The Ontario Court of Appeal has emphasized that a motion judge’s decision on whether to restore an action to the trial list is entitled to deference. But in its September 2, 2015 decision in Carioca’s Import & Export Inc. v. Canadian Pacific Railway Limited, the Court held that even though a motion judge had correctly stated the test as to whether an action should be restored to the trial list, he made errors in principle applying it. This allowed the Court of Appeal to re-weigh the evidence and ultimately allow the action to proceed to trial. The decision could prove to be a valuable framework for future appeals of decisions deciding whether to restore an action to the trial list.

The Legal Framework and the Motion Judge’s Decision

It was agreed by all concerned that, to restore an action to the trial list, a plaintiff must show, on the balance of probabilities, “that there was a reasonable explanation for the delay; and that if the action were allowed to proceed, the defendant (the respondent) would suffer no non-compensable prejudice” (para. 3).

The motion judge held that the plaintiff failed to meet either branch of this test, holding that the delay – several years since first being put on the trial list, including being struck and restored on one previous occasion, as well as a very lengthy delay in answering undertakings – was mostly, if not entirely, attributable to the plaintiff. The motion judge also found that the defendant would be prejudiced by the restoration of the action to the trial list, as a witness’s memory would have faded, nearly ten years after the events underlying the dispute.

The Standard of Review

For a unanimous Court of Appeal, Justice van Rensburg held, “[a] decision on a rule 48.11 motion is discretionary and entitled to deference by this court. It may therefore only be set aside if made on an erroneous legal principle or infected by a palpable and overriding error of fact” (para. 4).

The Appeal

Notwithstanding this standard, Justice van Rensburg allowed the appeal. She summarized:

[5]       Although the motion judge set out the correct test, his analysis reveals errors in legal principle in applying both parts of the test. He decided the delay issue based on an allocation of blame for delay rather than whether there was a reasonable explanation for it. He decided the prejudice issue by a mechanical application of a presumption based on the passage of time, rather than considering prejudice as a question of fact in the particular circumstances of this case.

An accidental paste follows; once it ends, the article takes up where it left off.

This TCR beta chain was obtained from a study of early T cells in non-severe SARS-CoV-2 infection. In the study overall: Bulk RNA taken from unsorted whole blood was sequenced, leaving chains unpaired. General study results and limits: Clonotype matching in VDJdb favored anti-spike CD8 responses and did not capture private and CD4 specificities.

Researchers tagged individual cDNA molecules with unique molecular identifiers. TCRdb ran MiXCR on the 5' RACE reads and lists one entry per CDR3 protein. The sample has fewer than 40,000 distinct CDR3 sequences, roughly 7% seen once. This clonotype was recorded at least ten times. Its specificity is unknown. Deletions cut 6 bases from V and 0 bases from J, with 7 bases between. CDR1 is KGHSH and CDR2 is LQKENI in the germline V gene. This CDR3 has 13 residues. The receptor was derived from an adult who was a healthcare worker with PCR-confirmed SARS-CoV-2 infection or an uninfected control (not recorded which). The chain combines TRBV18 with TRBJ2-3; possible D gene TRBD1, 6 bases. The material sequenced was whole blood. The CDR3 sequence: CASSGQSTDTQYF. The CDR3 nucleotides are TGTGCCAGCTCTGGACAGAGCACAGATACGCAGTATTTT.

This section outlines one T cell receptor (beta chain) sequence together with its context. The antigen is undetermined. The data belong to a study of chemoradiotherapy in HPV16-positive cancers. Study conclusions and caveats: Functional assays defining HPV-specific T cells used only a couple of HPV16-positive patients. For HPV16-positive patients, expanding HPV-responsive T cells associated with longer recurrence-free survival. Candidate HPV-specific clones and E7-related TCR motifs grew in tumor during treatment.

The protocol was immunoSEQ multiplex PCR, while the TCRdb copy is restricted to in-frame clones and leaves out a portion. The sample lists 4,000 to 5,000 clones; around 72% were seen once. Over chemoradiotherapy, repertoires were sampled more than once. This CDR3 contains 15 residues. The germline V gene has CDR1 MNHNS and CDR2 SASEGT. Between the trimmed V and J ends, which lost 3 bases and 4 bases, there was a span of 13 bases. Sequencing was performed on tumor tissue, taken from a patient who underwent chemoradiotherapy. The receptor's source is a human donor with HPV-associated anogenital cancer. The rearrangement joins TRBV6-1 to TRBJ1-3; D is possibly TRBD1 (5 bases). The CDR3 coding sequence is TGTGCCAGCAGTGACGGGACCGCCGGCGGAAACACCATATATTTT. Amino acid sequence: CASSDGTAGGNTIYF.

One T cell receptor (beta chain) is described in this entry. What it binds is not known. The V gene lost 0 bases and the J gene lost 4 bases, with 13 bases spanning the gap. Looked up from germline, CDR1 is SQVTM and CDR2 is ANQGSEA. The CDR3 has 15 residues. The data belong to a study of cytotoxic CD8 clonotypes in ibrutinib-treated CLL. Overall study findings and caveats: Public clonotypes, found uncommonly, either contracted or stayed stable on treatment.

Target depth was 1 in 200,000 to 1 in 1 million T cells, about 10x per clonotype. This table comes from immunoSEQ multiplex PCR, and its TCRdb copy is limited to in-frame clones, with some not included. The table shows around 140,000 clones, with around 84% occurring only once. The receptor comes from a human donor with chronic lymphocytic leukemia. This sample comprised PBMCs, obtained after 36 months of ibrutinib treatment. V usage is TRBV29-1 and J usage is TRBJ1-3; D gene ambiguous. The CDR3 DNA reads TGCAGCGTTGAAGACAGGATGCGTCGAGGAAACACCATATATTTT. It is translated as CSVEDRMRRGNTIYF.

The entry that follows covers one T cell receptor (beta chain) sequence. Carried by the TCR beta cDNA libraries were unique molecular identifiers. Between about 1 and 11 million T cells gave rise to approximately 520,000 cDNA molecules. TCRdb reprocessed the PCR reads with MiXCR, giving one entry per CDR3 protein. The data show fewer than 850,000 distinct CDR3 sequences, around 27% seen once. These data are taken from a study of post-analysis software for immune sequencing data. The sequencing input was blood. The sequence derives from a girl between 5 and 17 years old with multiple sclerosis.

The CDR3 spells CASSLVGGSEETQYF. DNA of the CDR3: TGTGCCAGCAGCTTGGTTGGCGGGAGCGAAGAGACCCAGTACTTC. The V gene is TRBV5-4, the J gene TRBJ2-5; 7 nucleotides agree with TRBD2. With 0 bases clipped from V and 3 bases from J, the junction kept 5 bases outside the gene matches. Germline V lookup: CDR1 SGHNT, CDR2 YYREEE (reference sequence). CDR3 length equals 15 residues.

In Justice van Rensburg’s view, the motion judge ignored the factual circumstances of this case, which must always be analyzed in deciding whether to restore an action to the trial list. His failure to do so amounted to an error in principle. In particular, Justice van Rensburg noted that the motion judge merely assumed a witness’s memory would render him less reliable in the absence of any evidence to that effect. She further held that the motion judge erred in principle in ignoring the defendant’s expressing concern about delay only at a very late hour, and the great deal of evidence that indicated that the action was ready for trial (including the completion of oral discoveries and transcripts being prepared).

Disposition

Rather than return the matter to the Superior Court, the Court of Appeal is to re-weigh the evidence upon allowing an appeal in these circumstances. (This is not surprising, given that this will always be occurring in the midst of an action at least somewhat delayed.) In this case, Justice van Rensburg held that there was a reasonable explanation of the delay – while, to some extent, the plaintiff should have moved the action along more quickly, it was always attempting to move it along, and was delayed at least in part by the defendant (a well-resourced corporation) insisting upon very specific answers to undertakings that the plaintiff (a small business) could not answer on its own. In any event, the action was now ready for trial. Moreover, Justice van Rensburg held that the fact that witnesses’ memories fade over time is insufficient to establish prejudice in this respect. She also was skeptical that the witness whose memory was said to have faded in this case would prove crucial given that it took the defendant over seven years to contact him.

In the result, therefore, the appeal was allowed and the action was restored to the trial list.